Eight of the ten volunteers. Back row (left to right): James Sherley, Misha Angrist, John Halamka, Keith Batchelder, Rosalynn Gill. Front row (left to right): Esther Dyson, George Church, Kirk Maxey. Source: Personal Genome Project
Boston, MA, Oct. 19—Ten volunteers are preparing to share with the world what is arguably their most personal possession: their decoded DNA, along with medical history, ethnic background, and other traits. These pioneers are participating in the Personal Genome Project (PGP), a Harvard University–based research group whose initiative is to provide more openly available genetic information in order to further genetic and medical research.
Because the common issues surrounding privacy have been sidestepped by gaining complete consent from the “PGP 10,” as they call themselves, the database—which the project hopes to expand to include 100,000 participants—will include phenotypic information, which has typically been avoided in other databases due to privacy concerns. Complete, open access to this type of data is expected to help researchers better understand how outward traits and genes are linked.
In allowing the partial genomes of the 10 volunteers to remain openly accessible, the PGP hopes to also confront the stigma surrounding the concept of a public genome. It is, as the New York Times aptly described, “[a]s much a social experiment as it is a scientific one.” Dr. George M. Church, a human geneticist at Harvard, who is the leader of the PGP and also a participant, concedes that it is unknown how the availability of this information will affect its participants. “We don’t yet know the consequences of having one’s genome out in the open, but it’s worth exploring,” he told the Times.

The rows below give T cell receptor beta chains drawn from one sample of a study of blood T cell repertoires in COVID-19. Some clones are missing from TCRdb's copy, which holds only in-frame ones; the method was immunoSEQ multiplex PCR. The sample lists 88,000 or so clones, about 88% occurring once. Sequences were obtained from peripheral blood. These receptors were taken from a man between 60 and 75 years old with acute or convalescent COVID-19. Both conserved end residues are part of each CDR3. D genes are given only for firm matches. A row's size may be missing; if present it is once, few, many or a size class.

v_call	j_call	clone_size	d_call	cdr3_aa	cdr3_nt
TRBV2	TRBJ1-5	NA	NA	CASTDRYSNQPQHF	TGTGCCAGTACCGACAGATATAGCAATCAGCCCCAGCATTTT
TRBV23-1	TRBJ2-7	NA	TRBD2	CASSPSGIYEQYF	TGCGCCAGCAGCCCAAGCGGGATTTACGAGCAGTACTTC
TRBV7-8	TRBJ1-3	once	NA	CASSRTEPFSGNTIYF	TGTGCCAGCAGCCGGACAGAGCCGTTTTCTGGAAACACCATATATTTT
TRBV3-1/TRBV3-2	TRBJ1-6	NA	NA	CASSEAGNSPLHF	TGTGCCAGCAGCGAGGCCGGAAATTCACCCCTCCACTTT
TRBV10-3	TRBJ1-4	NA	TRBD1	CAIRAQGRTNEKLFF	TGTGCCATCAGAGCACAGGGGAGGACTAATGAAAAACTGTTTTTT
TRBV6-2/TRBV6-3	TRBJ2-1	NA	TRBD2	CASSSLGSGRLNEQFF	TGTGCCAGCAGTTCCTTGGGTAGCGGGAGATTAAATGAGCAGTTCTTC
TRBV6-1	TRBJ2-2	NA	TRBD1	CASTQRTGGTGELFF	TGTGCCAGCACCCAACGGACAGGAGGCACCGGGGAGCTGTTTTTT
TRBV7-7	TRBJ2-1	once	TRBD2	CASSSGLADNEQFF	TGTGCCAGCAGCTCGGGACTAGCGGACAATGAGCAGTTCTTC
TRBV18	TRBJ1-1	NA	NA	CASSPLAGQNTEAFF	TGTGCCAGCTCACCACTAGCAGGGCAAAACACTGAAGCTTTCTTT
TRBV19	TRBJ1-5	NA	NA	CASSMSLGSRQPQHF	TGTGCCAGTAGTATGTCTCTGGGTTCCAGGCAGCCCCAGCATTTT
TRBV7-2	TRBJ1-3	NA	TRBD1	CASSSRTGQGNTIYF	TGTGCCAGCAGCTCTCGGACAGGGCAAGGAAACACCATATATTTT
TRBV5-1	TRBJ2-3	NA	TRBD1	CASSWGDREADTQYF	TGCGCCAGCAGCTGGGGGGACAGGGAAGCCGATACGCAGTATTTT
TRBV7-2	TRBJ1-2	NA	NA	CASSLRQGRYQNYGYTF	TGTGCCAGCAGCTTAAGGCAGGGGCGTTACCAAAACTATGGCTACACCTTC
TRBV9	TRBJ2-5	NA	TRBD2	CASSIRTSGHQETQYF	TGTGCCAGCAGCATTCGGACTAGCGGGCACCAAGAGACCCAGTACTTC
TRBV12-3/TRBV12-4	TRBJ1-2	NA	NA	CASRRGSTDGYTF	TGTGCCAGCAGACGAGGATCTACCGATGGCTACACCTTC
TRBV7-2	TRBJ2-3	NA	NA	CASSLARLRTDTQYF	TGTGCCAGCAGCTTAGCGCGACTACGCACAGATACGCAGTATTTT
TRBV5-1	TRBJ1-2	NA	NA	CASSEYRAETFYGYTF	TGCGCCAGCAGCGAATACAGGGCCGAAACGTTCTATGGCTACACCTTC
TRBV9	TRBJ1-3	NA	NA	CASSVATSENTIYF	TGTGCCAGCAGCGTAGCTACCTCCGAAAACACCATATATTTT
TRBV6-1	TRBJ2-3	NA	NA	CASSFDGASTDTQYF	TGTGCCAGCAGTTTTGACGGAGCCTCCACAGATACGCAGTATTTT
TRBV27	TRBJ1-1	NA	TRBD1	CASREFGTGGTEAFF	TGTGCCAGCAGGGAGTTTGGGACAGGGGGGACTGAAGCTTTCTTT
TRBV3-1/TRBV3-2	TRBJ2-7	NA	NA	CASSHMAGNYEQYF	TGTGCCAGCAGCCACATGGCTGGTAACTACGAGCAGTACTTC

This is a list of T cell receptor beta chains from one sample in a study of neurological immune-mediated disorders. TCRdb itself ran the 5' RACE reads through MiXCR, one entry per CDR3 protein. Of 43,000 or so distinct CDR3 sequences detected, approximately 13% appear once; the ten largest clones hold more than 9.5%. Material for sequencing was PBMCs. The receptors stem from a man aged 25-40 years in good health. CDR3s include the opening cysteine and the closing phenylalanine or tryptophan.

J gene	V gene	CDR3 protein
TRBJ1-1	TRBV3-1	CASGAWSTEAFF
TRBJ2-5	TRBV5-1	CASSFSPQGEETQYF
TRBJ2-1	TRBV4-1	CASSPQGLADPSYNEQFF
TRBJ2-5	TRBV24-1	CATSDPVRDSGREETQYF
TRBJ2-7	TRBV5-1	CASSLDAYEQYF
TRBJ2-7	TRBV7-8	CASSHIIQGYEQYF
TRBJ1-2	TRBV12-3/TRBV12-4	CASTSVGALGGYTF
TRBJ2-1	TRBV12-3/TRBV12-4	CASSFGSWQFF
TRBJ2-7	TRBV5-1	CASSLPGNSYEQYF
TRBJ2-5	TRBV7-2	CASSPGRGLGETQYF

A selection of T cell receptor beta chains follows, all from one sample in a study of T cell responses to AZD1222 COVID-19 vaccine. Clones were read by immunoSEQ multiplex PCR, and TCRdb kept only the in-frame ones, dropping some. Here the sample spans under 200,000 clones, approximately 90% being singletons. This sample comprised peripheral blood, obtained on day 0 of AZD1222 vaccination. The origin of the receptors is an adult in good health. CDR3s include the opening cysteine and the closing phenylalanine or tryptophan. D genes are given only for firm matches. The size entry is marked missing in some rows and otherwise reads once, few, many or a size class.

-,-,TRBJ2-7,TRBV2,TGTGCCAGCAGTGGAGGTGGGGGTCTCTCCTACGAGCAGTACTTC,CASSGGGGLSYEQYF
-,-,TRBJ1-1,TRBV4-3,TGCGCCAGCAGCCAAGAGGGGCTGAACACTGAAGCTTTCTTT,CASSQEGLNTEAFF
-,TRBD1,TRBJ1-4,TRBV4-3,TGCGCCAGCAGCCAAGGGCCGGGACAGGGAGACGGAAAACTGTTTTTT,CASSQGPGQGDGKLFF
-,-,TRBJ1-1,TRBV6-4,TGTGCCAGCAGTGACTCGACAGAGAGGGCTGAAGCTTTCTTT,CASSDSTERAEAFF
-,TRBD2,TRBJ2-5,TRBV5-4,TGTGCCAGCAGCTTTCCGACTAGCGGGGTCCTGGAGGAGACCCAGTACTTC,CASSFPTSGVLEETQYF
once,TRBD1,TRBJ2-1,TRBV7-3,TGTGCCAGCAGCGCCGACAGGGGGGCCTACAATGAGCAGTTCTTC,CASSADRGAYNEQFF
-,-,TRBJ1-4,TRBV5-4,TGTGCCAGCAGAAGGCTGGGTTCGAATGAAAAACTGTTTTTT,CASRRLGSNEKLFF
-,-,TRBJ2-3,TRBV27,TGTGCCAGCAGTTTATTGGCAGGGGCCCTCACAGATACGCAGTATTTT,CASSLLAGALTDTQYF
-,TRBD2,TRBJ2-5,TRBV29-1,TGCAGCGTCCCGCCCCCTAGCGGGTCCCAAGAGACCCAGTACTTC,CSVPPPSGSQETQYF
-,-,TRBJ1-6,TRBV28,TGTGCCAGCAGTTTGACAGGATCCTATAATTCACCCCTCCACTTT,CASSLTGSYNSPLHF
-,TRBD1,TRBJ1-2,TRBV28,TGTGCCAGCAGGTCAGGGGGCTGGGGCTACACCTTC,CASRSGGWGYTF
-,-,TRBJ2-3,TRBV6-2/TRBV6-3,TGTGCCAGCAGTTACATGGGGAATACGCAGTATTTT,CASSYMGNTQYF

Others are not so swift to agree. “There will be new uses of this data that people can’t anticipate,” said Kathy Hudson, director of the Genetics and Public Policy Center at Johns Hopkins University, “and they can’t do anything to get it back.” Stephen Mercer, a Rockville, MD–based lawyer specializing in the intersection of DNA and civil liberties, told the Washington Post that he fears publicizing people’s genomes will cause others to make gene-trait associations that are not scientifically sound. “That’s the real unstated danger here,” he said, “that it will be a launching pad for behavioral human genetics, in the search for genes that dictate personality traits, coyness, anxiety, family conflict, sexual orientation.”
Church asserts that with this information, more people will be able to respond appropriately to diseases for which they are at risk, and doctors can use disease-gene associations to provide better, more personalized treatment. “We’re treating people like one size fits all, like anybody can work in an asbestos factory, anybody can eat peanuts, anybody can take this new antibiotic. It’s just not true,” said Church to the Post. However, though a recently passed federal law prohibits insurance companies and employers from discriminating on the basis of genetic information, analogous laws do not yet exist for long-term health, disability or life insurance policies, leading many to be concerned about how publicized genetic information will influence future insurability.
Though dissenting opinions on the appropriateness of a person’s complete, public genome are widespread in response to PGP’s approach, the 10 volunteers’ full genomes are far from being completely sequenced: the privately-funded project is focusing on only a handful of genes that seem to have the most influence over disease, behavior, and physical traits. Sequencing an entire genome costs about $5,000, down from about $1 million two years ago, making consensus on the virtue of genetic privacy an increasingly pressing goal as the cost continues to fall.
But the argument surrounding privacy may prove to be moot, after all. In a paper published August 29, 2008, researchers from the Translational Genomic Research Institute and the University of California-Los Angeles determined a method for identifying a single individual’s DNA from within a complex mixture of anonymized genomic data. This finding, as reported by BioTechniques in September, prompted the National Institutes of Health to block access to two formerly public databases.